A Balanced and Uncertainty-aware Approach for Partial Domain Adaptation

03/05/2020 ∙ by Jian Liang, et al. ∙ 0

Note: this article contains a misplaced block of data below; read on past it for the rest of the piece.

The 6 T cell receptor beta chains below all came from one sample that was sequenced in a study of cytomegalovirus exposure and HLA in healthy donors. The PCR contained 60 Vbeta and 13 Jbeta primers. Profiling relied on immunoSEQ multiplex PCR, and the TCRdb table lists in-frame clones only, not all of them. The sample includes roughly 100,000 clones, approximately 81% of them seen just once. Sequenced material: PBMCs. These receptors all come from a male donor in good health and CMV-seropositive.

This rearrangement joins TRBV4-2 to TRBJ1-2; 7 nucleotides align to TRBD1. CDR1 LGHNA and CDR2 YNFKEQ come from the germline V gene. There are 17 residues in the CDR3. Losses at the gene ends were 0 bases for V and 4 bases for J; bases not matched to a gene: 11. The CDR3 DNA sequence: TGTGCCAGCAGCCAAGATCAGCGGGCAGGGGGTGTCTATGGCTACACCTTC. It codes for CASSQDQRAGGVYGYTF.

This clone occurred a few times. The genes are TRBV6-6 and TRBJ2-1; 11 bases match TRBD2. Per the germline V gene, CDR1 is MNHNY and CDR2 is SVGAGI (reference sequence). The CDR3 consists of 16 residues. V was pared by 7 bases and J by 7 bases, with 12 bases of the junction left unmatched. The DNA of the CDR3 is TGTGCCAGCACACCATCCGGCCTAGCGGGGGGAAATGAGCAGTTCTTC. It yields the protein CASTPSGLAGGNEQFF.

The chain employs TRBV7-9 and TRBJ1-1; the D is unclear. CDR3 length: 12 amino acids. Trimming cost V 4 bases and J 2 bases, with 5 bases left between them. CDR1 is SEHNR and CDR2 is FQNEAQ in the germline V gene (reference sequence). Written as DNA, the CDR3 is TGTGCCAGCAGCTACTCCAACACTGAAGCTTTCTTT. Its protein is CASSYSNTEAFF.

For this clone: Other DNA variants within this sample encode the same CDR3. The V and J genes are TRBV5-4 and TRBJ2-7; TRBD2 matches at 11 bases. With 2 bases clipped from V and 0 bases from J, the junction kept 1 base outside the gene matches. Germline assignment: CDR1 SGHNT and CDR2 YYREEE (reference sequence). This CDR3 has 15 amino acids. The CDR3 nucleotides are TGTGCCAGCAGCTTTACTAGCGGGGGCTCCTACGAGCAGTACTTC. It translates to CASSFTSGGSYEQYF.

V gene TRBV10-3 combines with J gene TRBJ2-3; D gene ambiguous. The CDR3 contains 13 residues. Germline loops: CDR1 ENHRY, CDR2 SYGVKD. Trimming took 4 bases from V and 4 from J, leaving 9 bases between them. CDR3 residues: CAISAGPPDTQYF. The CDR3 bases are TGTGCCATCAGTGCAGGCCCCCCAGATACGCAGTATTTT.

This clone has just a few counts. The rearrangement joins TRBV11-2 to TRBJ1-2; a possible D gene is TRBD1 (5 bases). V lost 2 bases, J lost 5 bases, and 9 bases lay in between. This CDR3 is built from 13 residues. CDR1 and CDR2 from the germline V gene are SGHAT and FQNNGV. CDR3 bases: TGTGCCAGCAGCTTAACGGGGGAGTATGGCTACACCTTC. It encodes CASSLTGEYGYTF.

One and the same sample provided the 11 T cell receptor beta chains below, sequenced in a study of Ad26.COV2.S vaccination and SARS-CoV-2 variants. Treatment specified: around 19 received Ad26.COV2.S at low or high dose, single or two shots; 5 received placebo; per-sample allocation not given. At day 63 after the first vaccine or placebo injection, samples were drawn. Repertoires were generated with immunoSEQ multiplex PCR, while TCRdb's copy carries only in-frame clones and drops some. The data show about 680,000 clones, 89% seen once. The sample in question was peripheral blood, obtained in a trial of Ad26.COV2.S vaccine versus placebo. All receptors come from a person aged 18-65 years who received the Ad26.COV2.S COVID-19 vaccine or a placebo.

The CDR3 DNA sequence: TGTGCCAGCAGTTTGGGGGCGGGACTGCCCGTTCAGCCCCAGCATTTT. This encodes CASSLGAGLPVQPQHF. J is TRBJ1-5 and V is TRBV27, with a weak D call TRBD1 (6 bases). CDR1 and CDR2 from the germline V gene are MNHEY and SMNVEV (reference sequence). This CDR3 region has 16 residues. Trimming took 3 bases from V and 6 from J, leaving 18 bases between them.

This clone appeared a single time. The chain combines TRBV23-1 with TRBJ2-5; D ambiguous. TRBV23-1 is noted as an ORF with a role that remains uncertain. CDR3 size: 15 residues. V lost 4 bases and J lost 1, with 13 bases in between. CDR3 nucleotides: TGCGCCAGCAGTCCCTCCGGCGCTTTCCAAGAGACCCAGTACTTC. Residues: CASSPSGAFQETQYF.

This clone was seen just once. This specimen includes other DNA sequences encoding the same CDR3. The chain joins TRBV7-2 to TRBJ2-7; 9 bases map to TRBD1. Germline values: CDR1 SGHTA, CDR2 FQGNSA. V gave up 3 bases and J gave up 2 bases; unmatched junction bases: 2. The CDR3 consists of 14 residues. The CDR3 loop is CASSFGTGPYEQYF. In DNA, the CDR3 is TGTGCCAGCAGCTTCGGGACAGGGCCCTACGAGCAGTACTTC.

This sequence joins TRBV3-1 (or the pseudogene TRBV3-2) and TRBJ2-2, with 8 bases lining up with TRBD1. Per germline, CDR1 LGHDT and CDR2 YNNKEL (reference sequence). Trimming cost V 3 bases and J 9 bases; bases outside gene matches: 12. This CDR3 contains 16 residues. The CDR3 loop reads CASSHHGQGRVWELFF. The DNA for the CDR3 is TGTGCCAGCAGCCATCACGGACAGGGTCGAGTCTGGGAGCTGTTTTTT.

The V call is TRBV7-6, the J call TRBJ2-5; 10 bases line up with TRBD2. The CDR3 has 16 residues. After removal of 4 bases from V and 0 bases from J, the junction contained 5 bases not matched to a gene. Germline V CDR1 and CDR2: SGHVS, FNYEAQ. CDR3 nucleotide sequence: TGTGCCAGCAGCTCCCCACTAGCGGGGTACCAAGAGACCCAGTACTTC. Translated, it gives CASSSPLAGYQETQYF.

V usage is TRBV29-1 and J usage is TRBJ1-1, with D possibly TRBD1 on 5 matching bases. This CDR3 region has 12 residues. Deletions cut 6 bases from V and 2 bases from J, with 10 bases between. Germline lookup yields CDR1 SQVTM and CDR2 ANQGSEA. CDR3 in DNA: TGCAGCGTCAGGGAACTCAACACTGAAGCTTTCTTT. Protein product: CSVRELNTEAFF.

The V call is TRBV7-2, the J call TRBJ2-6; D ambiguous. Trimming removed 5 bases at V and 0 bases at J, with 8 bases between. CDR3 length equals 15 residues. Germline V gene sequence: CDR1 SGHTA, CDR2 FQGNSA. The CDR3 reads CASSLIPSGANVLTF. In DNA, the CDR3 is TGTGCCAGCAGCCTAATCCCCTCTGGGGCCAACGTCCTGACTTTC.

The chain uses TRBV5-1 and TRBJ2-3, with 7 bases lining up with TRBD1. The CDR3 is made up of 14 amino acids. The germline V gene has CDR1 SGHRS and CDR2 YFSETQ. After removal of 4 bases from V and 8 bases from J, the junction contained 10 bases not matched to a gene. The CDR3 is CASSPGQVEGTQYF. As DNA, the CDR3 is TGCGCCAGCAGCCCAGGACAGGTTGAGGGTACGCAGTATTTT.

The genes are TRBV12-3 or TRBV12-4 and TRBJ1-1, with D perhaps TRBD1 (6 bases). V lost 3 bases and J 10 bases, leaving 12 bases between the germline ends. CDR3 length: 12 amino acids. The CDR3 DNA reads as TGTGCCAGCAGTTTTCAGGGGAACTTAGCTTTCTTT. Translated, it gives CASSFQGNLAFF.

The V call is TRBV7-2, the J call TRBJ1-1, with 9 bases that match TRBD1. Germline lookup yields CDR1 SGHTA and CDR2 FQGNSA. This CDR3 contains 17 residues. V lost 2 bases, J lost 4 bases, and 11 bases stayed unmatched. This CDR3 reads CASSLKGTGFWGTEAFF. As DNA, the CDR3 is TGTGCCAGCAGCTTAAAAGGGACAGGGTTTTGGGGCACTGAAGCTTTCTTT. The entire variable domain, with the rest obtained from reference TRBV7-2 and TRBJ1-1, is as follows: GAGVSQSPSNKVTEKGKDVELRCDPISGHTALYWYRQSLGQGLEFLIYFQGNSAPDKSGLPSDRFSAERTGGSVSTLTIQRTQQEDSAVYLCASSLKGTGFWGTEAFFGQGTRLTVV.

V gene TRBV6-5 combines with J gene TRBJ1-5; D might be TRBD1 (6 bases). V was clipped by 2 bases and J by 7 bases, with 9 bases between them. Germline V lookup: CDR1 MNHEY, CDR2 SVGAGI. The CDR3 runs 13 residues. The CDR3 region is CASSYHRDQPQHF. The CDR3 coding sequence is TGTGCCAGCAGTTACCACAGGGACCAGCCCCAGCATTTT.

This work addresses the unsupervised domain adaptation problem, especially for the partial scenario where the class labels in the target domain are only a subset of those in the source domain. Such a partial transfer setting sounds realistic but challenging while existing methods always suffer from two key problems, i.e., negative transfer and uncertainty propagation. In this paper, we build on domain adversarial learning and propose a novel domain adaptation method BA^3US with two new techniques termed Balanced Adversarial Alignment (BAA) and Adaptive Uncertainty Suppression (AUS), respectively. On one hand, negative transfer results in that target samples are misclassified to the classes only present in the source domain. To address this issue, BAA aims to pursue the balance between label distributions across domains in a quite simple manner. Specifically, it randomly leverages a few source samples to augment the smaller target domain during domain alignment so that classes in different domains are symmetric. On the other hand, a source sample is denoted as uncertain if there is an incorrect class that has a relatively high prediction score. Such uncertainty is easily propagated to the unlabeled target data around it during alignment, which severely deteriorates the adaptation performance. Thus, AUS emphasizes uncertain samples and exploits an adaptive weighted complement entropy objective to expect that incorrect classes have the uniform and low prediction scores. Experimental results on multiple benchmarks demonstrate that BA^3US surpasses state-of-the-arts for partial domain adaptation tasks.



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